Porterfield further complained that the schools are not treating Christianity or Judaism in similar detail — mostly likely because they assume students are aware of the tenets of these faiths. “They don’t study any other religions to this extent,” she said. “It is the state sponsoring religion in schools. They’re not going over anything else. For the students to have to memorize this prayer, it does seem like it’s indoctrination.”
Given that the central tenets of Christianity won’t be studied at great length — which would be a waste of class-time, the equivalent of teaching literate seventh-graders the alphabet song — the only real issue here is the insistence of equal time. So even though students live every day in a Christian culture in which symbols of Christianity cannot be avoided and invocations of Jesus’ name are commonplace, if they’re not present in the classroom in equal measure, the school is “indoctrinating” students into other faiths.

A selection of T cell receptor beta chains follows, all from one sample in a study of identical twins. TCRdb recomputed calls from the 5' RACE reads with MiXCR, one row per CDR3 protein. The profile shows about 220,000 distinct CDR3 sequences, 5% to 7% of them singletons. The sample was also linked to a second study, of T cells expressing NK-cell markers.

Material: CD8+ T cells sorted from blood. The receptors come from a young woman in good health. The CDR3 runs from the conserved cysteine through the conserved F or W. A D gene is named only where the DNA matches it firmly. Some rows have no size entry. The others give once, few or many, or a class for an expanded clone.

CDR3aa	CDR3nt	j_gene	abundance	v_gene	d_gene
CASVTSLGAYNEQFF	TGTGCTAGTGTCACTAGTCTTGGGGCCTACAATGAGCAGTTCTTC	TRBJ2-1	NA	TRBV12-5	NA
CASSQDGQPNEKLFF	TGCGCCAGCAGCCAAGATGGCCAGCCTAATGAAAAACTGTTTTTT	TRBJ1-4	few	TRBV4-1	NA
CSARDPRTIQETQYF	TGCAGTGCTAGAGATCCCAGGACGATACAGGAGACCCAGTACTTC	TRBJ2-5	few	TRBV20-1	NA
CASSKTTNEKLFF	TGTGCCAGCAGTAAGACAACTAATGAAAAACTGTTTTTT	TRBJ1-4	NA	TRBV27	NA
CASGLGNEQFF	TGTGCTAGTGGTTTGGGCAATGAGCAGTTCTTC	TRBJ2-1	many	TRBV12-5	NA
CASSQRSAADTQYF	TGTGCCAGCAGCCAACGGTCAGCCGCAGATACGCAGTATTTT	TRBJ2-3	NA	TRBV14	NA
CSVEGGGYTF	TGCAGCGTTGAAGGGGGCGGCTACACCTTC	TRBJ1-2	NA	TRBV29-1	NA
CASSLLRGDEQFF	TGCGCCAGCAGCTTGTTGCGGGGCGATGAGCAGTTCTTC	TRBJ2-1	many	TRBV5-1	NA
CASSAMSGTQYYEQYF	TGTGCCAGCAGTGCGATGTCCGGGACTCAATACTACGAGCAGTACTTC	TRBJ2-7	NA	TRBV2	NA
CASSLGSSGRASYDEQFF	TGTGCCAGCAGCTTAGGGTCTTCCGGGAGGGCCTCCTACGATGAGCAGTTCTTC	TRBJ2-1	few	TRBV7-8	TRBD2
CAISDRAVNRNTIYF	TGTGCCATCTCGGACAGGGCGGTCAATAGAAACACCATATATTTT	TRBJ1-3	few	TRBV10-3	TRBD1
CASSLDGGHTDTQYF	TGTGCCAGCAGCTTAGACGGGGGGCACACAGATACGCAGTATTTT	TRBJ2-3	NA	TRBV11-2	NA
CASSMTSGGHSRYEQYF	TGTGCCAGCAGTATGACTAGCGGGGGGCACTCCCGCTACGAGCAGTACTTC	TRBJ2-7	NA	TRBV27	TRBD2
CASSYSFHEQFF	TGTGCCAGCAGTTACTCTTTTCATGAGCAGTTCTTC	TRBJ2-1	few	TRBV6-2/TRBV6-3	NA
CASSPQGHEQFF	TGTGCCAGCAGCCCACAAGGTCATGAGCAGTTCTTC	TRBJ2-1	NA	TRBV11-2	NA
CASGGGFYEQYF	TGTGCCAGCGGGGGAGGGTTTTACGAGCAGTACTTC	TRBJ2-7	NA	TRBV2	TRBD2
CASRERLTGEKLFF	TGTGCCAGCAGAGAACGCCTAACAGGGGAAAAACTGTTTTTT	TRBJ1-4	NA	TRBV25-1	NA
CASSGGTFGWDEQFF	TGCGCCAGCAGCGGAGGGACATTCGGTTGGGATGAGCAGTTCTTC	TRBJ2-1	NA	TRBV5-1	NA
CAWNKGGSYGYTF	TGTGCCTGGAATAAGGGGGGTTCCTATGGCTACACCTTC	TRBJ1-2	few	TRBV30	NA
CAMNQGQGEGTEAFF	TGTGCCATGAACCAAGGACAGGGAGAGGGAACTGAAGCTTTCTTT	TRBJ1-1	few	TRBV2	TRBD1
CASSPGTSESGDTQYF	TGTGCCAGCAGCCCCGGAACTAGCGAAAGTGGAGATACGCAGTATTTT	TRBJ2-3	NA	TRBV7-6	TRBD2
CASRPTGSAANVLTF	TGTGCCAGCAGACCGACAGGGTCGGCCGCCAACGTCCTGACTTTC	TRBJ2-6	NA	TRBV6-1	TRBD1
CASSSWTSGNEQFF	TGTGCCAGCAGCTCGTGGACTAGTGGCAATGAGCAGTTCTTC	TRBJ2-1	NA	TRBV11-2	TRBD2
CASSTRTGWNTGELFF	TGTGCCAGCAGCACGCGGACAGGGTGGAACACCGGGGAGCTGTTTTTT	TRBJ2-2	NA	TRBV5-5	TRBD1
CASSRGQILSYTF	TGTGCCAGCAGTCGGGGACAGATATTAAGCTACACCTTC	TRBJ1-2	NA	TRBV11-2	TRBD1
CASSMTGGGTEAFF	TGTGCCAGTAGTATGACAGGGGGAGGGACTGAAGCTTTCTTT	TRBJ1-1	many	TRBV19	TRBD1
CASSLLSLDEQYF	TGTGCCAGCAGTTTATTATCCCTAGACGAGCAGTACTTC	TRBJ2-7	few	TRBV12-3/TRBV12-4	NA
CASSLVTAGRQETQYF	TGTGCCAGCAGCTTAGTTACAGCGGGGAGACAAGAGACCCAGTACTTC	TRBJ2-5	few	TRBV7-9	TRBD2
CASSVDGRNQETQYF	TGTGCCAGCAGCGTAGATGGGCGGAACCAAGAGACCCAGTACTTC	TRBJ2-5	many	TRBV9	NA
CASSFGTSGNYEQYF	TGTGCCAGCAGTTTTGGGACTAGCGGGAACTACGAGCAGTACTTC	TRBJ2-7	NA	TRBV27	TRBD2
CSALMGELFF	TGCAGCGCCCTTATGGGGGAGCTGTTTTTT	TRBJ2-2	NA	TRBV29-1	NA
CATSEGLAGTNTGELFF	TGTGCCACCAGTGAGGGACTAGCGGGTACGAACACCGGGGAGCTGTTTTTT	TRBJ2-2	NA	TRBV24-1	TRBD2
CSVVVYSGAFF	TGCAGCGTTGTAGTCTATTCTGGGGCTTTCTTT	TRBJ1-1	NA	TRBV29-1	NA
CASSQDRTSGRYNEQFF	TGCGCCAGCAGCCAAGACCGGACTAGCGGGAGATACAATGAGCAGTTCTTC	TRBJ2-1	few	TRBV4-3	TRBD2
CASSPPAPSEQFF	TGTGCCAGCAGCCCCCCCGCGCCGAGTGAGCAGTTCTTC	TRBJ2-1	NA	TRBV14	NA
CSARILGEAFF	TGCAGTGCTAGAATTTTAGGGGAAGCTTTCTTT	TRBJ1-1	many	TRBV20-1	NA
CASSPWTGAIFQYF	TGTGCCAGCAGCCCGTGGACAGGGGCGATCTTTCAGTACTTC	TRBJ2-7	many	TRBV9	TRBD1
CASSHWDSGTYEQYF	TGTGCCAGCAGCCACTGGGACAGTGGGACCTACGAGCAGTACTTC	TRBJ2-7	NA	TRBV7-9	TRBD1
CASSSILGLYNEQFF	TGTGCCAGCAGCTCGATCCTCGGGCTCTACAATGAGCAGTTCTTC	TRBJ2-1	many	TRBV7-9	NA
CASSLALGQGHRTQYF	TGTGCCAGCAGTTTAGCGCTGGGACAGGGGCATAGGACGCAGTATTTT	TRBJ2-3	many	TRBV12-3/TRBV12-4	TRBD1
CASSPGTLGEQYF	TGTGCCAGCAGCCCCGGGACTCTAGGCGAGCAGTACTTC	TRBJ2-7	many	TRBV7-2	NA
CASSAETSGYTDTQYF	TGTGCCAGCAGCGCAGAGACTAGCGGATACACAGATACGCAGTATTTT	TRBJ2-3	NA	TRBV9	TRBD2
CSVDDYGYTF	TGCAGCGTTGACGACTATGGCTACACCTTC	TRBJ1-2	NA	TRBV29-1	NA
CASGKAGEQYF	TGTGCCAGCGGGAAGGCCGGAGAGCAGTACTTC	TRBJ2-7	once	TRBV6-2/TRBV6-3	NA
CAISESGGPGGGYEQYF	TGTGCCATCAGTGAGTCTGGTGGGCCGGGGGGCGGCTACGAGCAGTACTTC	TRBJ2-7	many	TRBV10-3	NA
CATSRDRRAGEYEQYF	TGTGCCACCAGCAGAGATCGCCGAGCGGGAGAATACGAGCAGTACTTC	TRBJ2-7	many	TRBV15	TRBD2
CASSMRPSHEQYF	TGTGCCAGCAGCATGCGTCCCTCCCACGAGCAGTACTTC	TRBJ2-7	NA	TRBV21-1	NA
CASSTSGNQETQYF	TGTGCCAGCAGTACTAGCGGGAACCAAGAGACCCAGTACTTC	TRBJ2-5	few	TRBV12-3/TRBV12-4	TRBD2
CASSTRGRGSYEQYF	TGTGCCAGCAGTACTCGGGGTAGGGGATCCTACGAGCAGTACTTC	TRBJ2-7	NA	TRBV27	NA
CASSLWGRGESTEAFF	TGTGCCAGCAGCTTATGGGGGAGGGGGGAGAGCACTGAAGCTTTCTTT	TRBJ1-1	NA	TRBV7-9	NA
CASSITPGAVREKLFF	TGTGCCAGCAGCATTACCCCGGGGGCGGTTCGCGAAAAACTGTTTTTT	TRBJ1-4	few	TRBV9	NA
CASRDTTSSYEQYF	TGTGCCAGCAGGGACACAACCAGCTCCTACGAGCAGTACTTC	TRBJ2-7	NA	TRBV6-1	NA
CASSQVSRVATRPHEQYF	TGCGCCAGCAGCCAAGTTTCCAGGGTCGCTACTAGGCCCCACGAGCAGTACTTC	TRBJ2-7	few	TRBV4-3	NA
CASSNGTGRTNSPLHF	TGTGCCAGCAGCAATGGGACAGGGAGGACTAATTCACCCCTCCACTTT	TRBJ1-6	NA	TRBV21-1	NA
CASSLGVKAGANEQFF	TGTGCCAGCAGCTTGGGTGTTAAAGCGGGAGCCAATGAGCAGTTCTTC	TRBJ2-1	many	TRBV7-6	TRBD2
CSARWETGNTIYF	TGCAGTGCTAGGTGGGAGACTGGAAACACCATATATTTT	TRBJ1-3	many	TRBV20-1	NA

Which, given the world history schedule Porterfield consulted, would mean that Tennessee will be “indoctrinating” students into Hinduism and Buddhism in the coming months. Of course, the school is doing nothing of the sort, as Maury County Director of Schools Chris Marczak made plain in a statement:
For this last section on the Islamic World this past week, our educators had students complete an assignment that had an emphasis on Islamic Faith. The assignment covered some sensitive topics that are of importance to Islamic religion and caused some confusion around whether we are asking students to believe in or simply understand the religion.Marczak was being charitable when he said the assignment “caused some confusion around whether we’re asking to students to believe,” because the school clearly wasn’t — but claiming otherwise on “Fox & Friends” is one means of encouraging other schools to put the breaks on lesson plans that help students “simply understand the religion.” What it says about the faithful that they believe their children must remain ignorant of other religions in order to remain true to their own, however, is another matter entirely. LINK